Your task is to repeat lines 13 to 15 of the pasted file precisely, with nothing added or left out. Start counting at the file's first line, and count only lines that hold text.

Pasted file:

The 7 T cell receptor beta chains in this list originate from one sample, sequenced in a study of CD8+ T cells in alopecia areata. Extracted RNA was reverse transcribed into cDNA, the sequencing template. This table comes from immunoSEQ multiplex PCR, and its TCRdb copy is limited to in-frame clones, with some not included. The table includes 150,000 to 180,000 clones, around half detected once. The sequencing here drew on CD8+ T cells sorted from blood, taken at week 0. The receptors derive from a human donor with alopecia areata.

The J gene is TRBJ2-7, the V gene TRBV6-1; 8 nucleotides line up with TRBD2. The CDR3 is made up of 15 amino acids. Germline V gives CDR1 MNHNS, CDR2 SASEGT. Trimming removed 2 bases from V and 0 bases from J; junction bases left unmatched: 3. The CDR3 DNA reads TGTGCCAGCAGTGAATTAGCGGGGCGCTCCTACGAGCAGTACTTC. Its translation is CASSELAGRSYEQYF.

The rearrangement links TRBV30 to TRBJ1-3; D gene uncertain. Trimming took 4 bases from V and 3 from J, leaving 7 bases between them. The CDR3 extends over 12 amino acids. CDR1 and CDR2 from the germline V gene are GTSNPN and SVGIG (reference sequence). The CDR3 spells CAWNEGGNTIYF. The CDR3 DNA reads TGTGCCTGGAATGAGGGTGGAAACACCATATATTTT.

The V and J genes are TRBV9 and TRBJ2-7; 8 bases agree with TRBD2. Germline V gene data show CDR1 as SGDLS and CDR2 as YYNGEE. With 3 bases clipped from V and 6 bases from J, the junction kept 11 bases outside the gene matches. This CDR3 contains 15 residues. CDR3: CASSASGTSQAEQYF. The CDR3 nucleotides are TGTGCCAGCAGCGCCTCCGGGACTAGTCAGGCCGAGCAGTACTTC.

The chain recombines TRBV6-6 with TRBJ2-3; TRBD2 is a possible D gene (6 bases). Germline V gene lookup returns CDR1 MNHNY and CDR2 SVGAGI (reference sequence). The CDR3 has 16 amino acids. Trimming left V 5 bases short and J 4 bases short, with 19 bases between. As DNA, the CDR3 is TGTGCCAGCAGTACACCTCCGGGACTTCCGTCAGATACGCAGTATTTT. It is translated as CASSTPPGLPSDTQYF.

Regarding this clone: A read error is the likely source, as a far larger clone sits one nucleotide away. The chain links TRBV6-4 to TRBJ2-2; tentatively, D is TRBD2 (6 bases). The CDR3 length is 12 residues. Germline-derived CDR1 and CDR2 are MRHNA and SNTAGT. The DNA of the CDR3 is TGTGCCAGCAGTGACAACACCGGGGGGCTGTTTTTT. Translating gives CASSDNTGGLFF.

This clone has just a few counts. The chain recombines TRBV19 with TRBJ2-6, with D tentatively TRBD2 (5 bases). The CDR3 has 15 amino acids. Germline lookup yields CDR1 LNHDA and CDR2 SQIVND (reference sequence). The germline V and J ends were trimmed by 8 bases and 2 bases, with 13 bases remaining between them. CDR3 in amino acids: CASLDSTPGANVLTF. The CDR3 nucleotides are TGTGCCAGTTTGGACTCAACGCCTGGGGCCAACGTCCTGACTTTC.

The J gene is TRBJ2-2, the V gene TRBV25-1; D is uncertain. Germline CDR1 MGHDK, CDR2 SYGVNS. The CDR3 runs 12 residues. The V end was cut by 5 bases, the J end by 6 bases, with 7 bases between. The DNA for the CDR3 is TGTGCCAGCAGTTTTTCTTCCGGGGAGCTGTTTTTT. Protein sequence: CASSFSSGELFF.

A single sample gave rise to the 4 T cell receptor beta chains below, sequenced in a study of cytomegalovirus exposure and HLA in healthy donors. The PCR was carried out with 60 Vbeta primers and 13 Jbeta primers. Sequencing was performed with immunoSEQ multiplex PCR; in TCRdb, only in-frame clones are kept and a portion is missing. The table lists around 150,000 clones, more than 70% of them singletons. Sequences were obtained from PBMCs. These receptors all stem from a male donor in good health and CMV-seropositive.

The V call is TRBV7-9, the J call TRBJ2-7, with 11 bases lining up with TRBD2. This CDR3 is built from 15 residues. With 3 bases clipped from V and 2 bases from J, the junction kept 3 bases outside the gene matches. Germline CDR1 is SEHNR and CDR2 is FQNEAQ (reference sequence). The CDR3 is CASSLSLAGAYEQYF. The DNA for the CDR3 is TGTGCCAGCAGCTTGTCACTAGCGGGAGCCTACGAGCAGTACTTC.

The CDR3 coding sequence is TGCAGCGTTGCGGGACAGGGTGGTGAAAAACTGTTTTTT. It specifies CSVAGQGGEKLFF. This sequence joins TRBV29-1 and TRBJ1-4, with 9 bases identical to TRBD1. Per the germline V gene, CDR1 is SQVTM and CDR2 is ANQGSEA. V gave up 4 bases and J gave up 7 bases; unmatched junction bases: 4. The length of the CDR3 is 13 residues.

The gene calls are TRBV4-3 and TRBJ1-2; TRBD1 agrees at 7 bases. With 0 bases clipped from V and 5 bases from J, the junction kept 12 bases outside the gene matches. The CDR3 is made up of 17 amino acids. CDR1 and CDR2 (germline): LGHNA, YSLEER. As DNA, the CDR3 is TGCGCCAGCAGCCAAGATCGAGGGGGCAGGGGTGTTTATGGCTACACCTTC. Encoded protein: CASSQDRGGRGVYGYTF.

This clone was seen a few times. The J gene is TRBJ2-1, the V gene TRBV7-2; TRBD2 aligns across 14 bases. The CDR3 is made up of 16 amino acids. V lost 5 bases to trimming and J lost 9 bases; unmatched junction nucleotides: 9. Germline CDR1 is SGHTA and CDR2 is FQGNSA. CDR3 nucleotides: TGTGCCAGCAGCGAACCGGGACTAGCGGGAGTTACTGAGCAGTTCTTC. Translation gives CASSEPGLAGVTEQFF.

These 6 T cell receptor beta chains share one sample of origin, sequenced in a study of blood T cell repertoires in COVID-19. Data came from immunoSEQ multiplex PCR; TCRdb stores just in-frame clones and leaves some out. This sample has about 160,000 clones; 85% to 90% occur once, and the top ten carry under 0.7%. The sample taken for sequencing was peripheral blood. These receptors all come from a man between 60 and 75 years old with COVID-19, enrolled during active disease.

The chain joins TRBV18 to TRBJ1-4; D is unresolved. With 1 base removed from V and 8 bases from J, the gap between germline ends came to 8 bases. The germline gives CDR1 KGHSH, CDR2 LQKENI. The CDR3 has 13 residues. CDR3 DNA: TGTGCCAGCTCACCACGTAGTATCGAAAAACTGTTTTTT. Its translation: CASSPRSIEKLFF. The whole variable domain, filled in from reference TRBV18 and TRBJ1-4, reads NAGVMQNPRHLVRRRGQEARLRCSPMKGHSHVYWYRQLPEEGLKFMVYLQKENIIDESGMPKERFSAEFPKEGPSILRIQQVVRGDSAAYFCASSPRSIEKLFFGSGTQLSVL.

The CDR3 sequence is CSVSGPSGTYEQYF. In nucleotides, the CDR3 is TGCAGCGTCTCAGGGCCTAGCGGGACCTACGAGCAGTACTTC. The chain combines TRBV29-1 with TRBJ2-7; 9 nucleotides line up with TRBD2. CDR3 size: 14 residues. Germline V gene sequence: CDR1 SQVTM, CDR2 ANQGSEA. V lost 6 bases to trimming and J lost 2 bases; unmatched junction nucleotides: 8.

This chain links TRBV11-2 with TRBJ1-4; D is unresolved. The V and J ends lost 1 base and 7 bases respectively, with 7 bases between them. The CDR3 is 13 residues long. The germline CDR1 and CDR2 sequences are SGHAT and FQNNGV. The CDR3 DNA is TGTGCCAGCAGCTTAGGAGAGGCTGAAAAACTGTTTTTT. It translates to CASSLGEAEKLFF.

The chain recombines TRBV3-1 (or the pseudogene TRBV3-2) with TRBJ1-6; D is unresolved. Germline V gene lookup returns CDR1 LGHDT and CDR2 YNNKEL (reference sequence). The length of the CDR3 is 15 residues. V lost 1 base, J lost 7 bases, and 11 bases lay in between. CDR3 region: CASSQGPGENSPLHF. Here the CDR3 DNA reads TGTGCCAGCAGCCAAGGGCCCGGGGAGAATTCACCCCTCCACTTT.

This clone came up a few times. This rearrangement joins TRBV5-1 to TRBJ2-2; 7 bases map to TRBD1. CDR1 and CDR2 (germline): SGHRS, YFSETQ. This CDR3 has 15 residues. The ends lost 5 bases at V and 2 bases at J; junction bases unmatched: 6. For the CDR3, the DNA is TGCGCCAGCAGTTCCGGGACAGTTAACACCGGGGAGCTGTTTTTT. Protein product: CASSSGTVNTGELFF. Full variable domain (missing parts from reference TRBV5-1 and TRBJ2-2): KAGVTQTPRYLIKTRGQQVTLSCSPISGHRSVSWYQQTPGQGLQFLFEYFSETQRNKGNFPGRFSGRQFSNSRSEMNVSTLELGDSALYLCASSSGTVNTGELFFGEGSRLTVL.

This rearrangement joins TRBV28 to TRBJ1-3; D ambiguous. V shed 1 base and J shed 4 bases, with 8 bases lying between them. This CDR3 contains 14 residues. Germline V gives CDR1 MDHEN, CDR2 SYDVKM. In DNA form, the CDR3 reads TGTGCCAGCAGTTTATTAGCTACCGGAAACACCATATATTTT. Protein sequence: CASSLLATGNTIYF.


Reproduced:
This clone was seen a few times. The J gene is TRBJ2-1, the V gene TRBV7-2; TRBD2 aligns across 14 bases. The CDR3 is made up of 16 amino acids. V lost 5 bases to trimming and J lost 9 bases; unmatched junction nucleotides: 9. Germline CDR1 is SGHTA and CDR2 is FQGNSA. CDR3 nucleotides: TGTGCCAGCAGCGAACCGGGACTAGCGGGAGTTACTGAGCAGTTCTTC. Translation gives CASSEPGLAGVTEQFF.

These 6 T cell receptor beta chains share one sample of origin, sequenced in a study of blood T cell repertoires in COVID-19. Data came from immunoSEQ multiplex PCR; TCRdb stores just in-frame clones and leaves some out. This sample has about 160,000 clones; 85% to 90% occur once, and the top ten carry under 0.7%. The sample taken for sequencing was peripheral blood. These receptors all come from a man between 60 and 75 years old with COVID-19, enrolled during active disease.

The chain joins TRBV18 to TRBJ1-4; D is unresolved. With 1 base removed from V and 8 bases from J, the gap between germline ends came to 8 bases. The germline gives CDR1 KGHSH, CDR2 LQKENI. The CDR3 has 13 residues. CDR3 DNA: TGTGCCAGCTCACCACGTAGTATCGAAAAACTGTTTTTT. Its translation: CASSPRSIEKLFF. The whole variable domain, filled in from reference TRBV18 and TRBJ1-4, reads NAGVMQNPRHLVRRRGQEARLRCSPMKGHSHVYWYRQLPEEGLKFMVYLQKENIIDESGMPKERFSAEFPKEGPSILRIQQVVRGDSAAYFCASSPRSIEKLFFGSGTQLSVL.